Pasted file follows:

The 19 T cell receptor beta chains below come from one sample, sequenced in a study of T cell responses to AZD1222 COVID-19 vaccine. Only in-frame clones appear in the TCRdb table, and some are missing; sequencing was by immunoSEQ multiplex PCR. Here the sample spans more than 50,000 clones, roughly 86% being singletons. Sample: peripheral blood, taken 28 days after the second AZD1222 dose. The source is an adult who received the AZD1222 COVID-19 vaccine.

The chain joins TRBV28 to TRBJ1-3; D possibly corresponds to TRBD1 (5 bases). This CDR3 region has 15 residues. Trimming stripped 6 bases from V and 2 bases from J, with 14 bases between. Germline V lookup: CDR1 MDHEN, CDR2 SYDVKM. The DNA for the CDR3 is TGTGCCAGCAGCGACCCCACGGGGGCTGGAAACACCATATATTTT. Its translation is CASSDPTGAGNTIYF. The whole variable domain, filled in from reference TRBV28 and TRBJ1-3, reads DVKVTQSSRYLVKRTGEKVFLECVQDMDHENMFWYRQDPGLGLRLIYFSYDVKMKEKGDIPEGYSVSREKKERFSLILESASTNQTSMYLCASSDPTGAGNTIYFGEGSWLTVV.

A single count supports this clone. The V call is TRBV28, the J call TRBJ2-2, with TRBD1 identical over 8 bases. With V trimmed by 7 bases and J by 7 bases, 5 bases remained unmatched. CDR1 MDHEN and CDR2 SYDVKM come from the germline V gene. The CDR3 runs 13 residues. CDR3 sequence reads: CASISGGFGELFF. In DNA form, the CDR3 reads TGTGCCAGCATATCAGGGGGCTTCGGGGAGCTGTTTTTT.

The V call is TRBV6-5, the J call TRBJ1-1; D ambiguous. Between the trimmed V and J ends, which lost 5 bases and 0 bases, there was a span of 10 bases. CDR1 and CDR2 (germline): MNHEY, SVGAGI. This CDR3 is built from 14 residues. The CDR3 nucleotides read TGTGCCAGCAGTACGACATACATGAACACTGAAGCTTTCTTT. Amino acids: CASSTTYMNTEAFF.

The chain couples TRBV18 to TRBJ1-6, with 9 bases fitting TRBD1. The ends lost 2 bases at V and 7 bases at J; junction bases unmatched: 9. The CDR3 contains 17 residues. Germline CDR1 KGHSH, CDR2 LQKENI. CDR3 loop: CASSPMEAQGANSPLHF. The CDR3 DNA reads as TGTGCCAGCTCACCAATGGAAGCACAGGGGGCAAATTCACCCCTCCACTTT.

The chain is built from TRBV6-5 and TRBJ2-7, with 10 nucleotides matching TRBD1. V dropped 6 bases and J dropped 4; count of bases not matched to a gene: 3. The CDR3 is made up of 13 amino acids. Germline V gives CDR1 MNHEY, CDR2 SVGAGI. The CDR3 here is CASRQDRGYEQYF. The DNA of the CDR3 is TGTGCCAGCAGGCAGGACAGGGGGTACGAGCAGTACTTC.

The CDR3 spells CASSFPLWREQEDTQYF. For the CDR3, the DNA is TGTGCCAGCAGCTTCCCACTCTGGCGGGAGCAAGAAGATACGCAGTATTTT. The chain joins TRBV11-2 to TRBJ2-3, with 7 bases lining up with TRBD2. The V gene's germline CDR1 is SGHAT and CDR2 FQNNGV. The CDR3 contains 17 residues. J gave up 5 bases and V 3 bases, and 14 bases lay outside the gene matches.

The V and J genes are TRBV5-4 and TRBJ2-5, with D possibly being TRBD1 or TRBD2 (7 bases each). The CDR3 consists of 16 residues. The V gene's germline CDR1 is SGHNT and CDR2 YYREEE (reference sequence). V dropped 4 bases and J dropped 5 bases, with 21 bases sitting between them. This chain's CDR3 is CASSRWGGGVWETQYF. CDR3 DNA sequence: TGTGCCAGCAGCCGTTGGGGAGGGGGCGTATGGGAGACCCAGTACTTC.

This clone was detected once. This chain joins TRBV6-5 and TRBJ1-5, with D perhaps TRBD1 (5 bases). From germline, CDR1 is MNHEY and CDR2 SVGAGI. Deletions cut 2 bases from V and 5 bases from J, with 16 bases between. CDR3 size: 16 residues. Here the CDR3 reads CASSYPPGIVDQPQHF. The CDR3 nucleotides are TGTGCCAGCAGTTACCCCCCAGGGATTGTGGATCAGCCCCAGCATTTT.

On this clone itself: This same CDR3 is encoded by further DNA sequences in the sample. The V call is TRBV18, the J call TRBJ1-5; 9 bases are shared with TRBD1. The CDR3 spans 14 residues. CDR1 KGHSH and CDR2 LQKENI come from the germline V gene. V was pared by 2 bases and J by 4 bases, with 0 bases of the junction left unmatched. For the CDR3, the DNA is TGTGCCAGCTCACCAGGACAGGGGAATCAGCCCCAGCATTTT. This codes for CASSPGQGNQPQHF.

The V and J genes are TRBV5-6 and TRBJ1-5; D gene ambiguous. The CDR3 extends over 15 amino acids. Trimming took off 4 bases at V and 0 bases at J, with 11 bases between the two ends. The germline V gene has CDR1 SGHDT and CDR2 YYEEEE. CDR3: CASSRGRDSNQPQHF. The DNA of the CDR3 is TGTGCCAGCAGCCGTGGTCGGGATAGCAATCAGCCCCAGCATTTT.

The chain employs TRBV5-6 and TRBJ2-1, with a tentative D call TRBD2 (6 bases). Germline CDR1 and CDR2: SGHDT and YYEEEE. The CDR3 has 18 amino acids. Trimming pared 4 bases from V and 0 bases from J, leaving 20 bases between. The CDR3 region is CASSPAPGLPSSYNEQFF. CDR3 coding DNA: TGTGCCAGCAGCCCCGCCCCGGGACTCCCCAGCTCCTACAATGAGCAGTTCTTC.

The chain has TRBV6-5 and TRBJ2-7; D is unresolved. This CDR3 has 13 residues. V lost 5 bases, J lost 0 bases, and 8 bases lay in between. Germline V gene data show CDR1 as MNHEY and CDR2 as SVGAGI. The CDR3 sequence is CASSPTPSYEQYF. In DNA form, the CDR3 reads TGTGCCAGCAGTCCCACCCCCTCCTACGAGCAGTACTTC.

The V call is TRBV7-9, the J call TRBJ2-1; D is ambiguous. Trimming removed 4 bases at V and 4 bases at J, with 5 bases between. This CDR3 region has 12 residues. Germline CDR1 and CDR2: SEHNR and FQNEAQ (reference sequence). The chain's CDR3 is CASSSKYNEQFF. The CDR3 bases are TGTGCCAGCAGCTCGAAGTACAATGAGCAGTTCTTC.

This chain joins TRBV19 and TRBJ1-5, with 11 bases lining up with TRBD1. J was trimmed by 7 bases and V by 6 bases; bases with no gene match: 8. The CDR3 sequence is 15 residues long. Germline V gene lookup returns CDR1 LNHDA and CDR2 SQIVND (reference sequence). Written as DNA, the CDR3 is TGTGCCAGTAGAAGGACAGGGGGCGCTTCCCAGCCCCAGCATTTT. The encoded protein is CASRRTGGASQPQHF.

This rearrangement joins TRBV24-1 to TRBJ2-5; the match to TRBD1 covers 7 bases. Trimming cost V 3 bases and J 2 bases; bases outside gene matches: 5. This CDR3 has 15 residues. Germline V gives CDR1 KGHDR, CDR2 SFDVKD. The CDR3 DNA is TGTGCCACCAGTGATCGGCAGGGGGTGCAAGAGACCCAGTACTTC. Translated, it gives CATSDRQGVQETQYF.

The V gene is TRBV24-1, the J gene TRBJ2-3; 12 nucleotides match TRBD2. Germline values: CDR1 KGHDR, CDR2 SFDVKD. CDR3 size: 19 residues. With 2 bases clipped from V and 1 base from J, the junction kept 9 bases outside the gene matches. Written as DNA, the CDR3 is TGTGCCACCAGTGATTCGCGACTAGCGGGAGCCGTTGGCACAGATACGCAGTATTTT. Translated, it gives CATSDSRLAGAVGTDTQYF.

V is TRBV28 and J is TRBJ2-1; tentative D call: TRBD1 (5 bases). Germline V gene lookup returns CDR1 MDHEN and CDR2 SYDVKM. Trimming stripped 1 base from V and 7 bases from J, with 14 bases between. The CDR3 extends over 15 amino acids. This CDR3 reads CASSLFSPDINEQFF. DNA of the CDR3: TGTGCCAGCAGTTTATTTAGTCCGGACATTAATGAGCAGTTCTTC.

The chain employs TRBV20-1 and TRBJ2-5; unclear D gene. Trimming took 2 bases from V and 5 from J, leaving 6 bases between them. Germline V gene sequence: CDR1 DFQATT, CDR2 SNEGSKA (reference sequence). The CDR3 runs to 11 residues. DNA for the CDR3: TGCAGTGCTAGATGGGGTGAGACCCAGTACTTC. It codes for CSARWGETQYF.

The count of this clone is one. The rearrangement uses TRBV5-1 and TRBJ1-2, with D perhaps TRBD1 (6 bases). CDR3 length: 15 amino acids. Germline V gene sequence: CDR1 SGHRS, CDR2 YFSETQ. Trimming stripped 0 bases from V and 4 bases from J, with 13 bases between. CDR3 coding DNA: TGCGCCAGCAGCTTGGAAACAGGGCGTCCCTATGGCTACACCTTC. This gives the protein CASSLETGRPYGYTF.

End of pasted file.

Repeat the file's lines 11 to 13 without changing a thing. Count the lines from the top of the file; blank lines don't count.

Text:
The V and J genes are TRBV5-6 and TRBJ1-5; D gene ambiguous. The CDR3 extends over 15 amino acids. Trimming took off 4 bases at V and 0 bases at J, with 11 bases between the two ends. The germline V gene has CDR1 SGHDT and CDR2 YYEEEE. CDR3: CASSRGRDSNQPQHF. The DNA of the CDR3 is TGTGCCAGCAGCCGTGGTCGGGATAGCAATCAGCCCCAGCATTTT.

The chain employs TRBV5-6 and TRBJ2-1, with a tentative D call TRBD2 (6 bases). Germline CDR1 and CDR2: SGHDT and YYEEEE. The CDR3 has 18 amino acids. Trimming pared 4 bases from V and 0 bases from J, leaving 20 bases between. The CDR3 region is CASSPAPGLPSSYNEQFF. CDR3 coding DNA: TGTGCCAGCAGCCCCGCCCCGGGACTCCCCAGCTCCTACAATGAGCAGTTCTTC.

The chain has TRBV6-5 and TRBJ2-7; D is unresolved. This CDR3 has 13 residues. V lost 5 bases, J lost 0 bases, and 8 bases lay in between. Germline V gene data show CDR1 as MNHEY and CDR2 as SVGAGI. The CDR3 sequence is CASSPTPSYEQYF. In DNA form, the CDR3 reads TGTGCCAGCAGTCCCACCCCCTCCTACGAGCAGTACTTC.